Even these short descriptions will be enough towards understanding the basic needs that reveal the idea of the rule of law, or what kind of abuse must be prevented in order to make law the absolute ruler over the state government. The rule of law disapproves the absolutist kingdoms which make people servants and even slaves of other people; the totalitarian and authoritative regimes which rigidly inspect, structure, and exploit the society; the dictatorships where the facilities of the state are concentrated on particular individuals or groups; the police states where bullies are in charge and decorated with unlimited authorities and able to carry out arbitrary actions; the tyrants and autocrats who rule over the faith of a great nation and agonize people with oppression and cruelty; the idea of the Brazilian dictator Getulio Vargas “Everything for my friends, the law for me enemies”.

Finally, it must be noted that the philosophy of liberal politics and constitutionalism activities had serious influences towards increasing the attention on human rights and the settlement of the idea of the rule. Because the state is not a self-appointed existence in a liberal sense. Being a state does not bring subsistent requirements or necessities together. On the contrary, a state is a tool which provides social peace and protects the rights. A state is not right because it is powerful. It shall be used only in order to actualize legitimate and rightful objectives. Likewise, it is not the state but the law is the primary and dominant principle according to the liberal sense. There is no doubt for such a state vision to increase the importance attributed to law and human rights.

Rule of Law Principle: Indicators and Requirements

In a country where the rule of law is literally adopted and the law is predominant, it is impossible for the state to use the law as a weapon against somebody or to see the law as a useful “tool” that serves its own purposes. Being caught up in illegal activities or carrying out unlawfulnesses in the name of the law cannot be accommodated with a state of law. Likewise, individuals or groups cannot be sacrificed for the sake of the state in a country which is considered a state of law in essence. The innocence of lives and properties cannot be violated for the state’s self-interests. Furthermore, the duty of the state is not “gracing” some rights and freedoms to the people in such a country. On the contrary, its duty is to guarantee the rights of the citizens, which are already owned by them by simply being humans and citizens. For all these to happen, first and foremost the rulers in the state must believe in the rule of law, predicate its legitimacy on this base, and adopt this philosophy.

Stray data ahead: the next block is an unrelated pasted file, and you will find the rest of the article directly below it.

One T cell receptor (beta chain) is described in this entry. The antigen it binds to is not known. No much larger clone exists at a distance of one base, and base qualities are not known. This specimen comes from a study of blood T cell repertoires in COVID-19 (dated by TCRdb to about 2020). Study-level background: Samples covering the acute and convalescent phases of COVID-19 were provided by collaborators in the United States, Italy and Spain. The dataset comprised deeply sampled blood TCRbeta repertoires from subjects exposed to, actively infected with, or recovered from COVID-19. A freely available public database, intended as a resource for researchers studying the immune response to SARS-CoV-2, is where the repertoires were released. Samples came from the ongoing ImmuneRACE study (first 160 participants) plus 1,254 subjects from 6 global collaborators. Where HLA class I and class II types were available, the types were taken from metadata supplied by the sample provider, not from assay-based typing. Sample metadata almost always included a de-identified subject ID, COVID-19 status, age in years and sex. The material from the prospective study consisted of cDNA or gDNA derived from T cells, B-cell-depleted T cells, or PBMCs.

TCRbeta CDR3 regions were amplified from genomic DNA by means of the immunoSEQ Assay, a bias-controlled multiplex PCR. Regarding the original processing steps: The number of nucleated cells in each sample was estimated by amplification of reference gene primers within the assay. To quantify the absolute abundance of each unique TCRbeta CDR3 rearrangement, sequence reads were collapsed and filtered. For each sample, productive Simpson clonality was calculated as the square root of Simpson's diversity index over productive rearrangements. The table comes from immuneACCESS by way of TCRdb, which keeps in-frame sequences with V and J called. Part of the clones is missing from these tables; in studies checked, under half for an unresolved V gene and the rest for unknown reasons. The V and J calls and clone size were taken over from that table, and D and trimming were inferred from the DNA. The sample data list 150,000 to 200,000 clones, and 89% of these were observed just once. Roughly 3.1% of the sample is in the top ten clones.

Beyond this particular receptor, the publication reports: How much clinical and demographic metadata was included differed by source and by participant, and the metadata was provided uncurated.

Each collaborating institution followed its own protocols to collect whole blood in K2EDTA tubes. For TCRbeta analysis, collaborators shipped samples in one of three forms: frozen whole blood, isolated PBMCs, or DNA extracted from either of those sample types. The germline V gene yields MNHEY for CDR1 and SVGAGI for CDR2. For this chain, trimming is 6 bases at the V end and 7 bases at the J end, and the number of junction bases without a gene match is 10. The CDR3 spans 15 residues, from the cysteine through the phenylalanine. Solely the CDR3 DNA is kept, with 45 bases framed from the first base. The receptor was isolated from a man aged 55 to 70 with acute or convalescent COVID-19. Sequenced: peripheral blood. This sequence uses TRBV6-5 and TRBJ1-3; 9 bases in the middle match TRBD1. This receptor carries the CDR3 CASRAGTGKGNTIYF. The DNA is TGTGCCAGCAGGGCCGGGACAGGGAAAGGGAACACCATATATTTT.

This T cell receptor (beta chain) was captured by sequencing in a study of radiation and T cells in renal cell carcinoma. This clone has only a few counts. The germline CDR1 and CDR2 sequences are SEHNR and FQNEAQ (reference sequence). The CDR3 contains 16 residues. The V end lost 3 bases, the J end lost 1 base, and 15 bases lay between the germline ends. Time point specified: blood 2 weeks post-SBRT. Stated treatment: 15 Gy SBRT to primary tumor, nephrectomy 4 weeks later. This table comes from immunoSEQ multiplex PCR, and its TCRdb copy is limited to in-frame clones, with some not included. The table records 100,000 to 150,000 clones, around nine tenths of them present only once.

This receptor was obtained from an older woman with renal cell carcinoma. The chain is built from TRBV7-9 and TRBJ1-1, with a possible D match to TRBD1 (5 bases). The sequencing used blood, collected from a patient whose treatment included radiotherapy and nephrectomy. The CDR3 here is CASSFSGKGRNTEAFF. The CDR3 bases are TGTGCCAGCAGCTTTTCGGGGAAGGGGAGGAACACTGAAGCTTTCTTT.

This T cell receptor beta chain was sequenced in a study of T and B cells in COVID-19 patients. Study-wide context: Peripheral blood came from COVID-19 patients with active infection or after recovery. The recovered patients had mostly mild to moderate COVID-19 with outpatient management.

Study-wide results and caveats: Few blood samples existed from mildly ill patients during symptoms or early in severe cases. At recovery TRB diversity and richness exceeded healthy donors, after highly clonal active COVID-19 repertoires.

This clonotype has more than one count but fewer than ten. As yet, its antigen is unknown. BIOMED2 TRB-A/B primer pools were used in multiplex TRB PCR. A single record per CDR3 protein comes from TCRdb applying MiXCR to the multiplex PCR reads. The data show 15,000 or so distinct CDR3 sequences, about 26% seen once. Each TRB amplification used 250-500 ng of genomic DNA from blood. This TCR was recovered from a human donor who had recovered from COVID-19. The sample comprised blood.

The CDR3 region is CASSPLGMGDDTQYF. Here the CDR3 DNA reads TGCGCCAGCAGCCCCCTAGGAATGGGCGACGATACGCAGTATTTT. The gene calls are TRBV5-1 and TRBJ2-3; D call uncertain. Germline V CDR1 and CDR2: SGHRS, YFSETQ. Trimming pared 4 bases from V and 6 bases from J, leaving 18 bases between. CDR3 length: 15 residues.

On the other hand, in a country where there is rule of law, the fundamental rights and freedoms are protected by the constitution and statutes. After this point, the state cannot accuse any individuals or groups about their legal jobs and activities. It is also not an excuse for the statutes to be deficient, insufficient, or wrongful about this matter. Because in this situation, it is necessary to change the statutes that are required to be changed or legislate new ones. This means that the state can only hold its citizens responsible for the officially declared statutes and hold them accountable. Descriptions such as “legal looking illegal organizations” -made in Turkey to label some civil society organizations- are nothing but a useless effort in order to legitimize the illegal activities and oppression carried out by the politicians.

In order to actualize all of these, the state must be institutionalized and organized according to the rule of law principle. The state must also make new constitutional and legal regulations in order to enforce the laws equally towards the everybody including the lawmakers and the administrators of the state. Furthermore, it must be capable of maintaining judicial review over legislation, and especially over enforcement. It is without a doubt that this requires transparency and accountability in the administration.

The most effective way to establish an independent and unbiased jurisdiction is to guarantee the legitimacy of all kind of actions and occupations of the state and provide the individuals with the assurance of the law against some of the arbitrary practices of the state. Otherwise, in a state where there is preferential treatment and the judicial bodies are in the hands of the government, we cannot speak of law, fair hearing, the presumption of innocence, respect towards what is achieved, or retrospectivity of the statutes.

Rule of Law in Islam